Chestnuts used to be a very British Christmas tradition, with tons of chestnuts consumed every year for Christmas. In fact, one of the most traditional British games is the game of conkers, in which children compete against one another with specially prepared and hardened horse chestnuts, threaded through the middle with a string.
Today, most British import their Christmas chestnuts from France and Portugal, who have a deeper culinary appreciation for them.
American chestnut trees (Castanea dentata) once made up one quarter of all the trees in the forests from Maine to Georgia. Anyone who could get to the woods in the fall could count on nuts for roasting and for stuffing their Thanksgiving turkey. In 1904, however, an imported fungus disease was discovered in New York City. Within 50 years the American chestnut tree had been nearly wiped out.
This was a catastrophe, as American chestnut trees grew extraordinarily quickly, produced straight, rot-resistant lumber, and were an excellent source of food, both for humans and for domesticated animals. Apparently, the importation of Japanese chestnut trees, and their subsequent distribution nationwide via mail order, led to the spread of the fungus... which led, incidentally, to the first Plant Quarantine laws in the United States.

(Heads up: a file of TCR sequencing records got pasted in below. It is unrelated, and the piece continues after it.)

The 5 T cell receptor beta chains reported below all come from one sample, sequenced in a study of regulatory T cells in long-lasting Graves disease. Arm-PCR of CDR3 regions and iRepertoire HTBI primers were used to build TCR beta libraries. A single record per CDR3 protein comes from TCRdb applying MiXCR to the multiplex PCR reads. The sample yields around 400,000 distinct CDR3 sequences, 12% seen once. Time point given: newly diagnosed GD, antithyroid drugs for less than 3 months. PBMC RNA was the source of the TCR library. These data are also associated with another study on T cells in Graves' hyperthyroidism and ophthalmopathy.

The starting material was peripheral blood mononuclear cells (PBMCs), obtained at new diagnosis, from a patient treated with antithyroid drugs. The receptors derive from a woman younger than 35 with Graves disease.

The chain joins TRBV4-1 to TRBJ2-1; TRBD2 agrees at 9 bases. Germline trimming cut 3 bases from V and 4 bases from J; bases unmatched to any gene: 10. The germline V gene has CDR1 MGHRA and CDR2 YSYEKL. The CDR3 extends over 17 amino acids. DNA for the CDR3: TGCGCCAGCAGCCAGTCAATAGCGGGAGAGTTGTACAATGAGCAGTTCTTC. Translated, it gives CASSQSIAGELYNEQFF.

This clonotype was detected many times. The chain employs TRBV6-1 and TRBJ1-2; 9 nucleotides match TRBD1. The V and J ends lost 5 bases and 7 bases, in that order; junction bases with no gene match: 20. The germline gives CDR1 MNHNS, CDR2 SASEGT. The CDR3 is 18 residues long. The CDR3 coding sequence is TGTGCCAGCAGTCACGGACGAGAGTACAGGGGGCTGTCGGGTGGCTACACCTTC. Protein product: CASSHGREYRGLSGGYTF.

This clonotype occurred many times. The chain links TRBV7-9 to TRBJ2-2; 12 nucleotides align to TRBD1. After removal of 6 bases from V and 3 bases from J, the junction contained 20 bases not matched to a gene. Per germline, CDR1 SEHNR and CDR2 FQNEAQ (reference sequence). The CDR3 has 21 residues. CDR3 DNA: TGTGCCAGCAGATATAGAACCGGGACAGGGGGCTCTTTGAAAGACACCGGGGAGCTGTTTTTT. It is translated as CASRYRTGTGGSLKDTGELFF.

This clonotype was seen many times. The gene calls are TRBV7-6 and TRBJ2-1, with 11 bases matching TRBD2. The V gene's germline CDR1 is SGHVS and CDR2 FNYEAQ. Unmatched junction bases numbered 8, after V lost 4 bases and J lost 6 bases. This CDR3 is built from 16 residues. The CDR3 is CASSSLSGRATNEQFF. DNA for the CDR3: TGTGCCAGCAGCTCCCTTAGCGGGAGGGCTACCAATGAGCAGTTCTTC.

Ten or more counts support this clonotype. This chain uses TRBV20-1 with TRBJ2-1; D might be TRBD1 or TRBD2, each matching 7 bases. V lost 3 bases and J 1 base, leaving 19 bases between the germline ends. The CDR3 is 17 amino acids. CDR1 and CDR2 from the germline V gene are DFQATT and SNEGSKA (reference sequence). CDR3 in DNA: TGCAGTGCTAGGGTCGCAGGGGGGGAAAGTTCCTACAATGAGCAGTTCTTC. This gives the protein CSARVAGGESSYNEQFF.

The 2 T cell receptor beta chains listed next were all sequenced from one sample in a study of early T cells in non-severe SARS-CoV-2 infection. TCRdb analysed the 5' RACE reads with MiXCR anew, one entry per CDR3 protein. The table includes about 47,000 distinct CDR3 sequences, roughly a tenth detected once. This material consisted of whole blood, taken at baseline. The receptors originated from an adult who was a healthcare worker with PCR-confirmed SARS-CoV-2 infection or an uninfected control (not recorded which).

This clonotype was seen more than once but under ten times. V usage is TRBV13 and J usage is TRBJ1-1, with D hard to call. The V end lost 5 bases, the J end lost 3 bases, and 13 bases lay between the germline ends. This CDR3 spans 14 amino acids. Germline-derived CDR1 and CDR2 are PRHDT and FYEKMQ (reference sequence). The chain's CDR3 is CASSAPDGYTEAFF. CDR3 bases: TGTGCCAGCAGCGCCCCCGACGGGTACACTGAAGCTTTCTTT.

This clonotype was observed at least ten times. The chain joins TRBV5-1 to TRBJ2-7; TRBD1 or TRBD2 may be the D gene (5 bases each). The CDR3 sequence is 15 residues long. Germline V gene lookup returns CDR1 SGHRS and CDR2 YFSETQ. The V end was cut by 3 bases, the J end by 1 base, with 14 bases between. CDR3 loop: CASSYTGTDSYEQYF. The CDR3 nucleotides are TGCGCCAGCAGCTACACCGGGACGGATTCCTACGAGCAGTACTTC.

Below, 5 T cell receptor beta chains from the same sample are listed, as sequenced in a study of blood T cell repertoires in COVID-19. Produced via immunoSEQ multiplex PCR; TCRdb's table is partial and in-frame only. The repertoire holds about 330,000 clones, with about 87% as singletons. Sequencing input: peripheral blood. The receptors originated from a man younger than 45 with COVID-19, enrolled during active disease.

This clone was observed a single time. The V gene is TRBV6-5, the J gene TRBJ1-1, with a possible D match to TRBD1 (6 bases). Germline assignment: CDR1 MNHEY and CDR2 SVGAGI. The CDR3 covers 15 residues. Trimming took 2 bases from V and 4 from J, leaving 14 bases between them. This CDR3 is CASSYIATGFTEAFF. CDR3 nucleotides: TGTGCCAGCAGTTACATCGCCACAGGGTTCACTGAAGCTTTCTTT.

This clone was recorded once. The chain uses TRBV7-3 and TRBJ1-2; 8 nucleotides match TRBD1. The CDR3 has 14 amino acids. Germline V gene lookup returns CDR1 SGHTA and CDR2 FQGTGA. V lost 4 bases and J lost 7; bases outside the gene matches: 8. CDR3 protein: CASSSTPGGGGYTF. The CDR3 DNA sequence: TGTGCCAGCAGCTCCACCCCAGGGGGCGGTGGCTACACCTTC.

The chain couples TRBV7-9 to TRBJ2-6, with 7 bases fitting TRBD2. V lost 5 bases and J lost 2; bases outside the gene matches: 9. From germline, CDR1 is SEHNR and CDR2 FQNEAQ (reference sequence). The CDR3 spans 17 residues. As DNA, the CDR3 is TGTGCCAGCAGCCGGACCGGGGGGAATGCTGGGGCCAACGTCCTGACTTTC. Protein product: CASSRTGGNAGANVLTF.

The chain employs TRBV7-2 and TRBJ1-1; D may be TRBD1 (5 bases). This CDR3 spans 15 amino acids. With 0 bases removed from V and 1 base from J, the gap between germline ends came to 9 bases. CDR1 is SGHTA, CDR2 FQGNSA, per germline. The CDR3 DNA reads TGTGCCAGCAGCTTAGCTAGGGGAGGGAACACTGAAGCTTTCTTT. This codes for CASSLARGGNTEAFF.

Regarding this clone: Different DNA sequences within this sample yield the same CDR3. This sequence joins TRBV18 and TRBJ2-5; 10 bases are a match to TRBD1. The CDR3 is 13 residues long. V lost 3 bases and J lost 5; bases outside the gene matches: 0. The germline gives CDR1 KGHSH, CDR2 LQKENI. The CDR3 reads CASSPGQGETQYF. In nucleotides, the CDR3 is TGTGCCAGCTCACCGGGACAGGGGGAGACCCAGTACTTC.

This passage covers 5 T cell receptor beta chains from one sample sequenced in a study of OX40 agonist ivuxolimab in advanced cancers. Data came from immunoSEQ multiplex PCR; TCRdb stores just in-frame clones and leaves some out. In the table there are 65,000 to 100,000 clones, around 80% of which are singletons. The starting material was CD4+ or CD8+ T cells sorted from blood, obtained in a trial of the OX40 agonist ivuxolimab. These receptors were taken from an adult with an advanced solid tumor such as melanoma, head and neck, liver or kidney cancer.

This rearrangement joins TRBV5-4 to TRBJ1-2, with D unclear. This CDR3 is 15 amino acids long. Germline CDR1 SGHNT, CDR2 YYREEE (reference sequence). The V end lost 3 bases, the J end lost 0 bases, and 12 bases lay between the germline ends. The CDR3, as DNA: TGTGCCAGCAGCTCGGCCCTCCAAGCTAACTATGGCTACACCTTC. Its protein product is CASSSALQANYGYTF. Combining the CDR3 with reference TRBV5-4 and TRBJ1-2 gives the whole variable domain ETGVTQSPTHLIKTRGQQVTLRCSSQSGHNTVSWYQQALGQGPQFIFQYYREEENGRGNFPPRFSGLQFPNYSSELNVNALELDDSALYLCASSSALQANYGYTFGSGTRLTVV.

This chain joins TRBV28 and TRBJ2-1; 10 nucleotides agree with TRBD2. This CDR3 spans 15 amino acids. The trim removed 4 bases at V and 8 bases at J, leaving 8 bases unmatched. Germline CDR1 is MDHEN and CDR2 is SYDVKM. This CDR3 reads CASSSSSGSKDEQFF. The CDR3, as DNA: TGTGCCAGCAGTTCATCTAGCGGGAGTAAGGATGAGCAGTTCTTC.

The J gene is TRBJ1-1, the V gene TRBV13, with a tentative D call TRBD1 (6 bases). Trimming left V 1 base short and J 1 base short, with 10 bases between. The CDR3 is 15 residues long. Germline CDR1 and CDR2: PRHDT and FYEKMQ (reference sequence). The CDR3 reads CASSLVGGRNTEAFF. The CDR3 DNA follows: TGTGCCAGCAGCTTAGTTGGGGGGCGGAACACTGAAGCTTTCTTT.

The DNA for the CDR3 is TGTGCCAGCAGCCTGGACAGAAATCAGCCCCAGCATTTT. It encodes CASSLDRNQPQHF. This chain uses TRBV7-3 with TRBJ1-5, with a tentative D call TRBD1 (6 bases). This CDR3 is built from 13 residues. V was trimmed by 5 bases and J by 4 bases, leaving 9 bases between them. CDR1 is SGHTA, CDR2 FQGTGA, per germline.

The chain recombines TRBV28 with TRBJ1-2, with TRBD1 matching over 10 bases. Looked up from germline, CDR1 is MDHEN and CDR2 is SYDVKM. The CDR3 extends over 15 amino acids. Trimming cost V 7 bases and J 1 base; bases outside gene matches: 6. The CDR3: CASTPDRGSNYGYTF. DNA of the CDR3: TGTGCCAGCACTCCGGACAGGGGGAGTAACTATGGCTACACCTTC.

Ironically enough, it appears that the fast-growing nature of American chestnuts may have been their downfall, straining the plant, cracking its bark, and leaving it vulnerable to infection. Scientists are trying to restore the American chestnut by encouraging mutations that might be blight resistant. How are they doing this? Two words.
The American Chestnut Foundation has also started a "chestnut dating program", hooking up eligible young American chestnut trees with well-bred prospective mates. Bringing back the American chestnut will take a long time, however, and all the requirements for a thriving American chestnut industry aren't yet in place.
All this explains, in part, why I am sitting here eating delecately sweet Chinese chestnuts which I bought by the bag in front of a local Japanese market.
The Japanese have a strong, animistic appreciation for the ephemeral, flowing nature of the seasons, and appreciate chestnuts as a symbol of that change. They usually buy chestnuts from streetside vendors during fall and winter, and eat them both whole and in several of their distinctive fall/winter dishes, in snacks and deserts, and in the traditional dish of kuri-gohan, rice cooked with chestnuts and sake.
Obviously, there's more to this nut than meets the eye...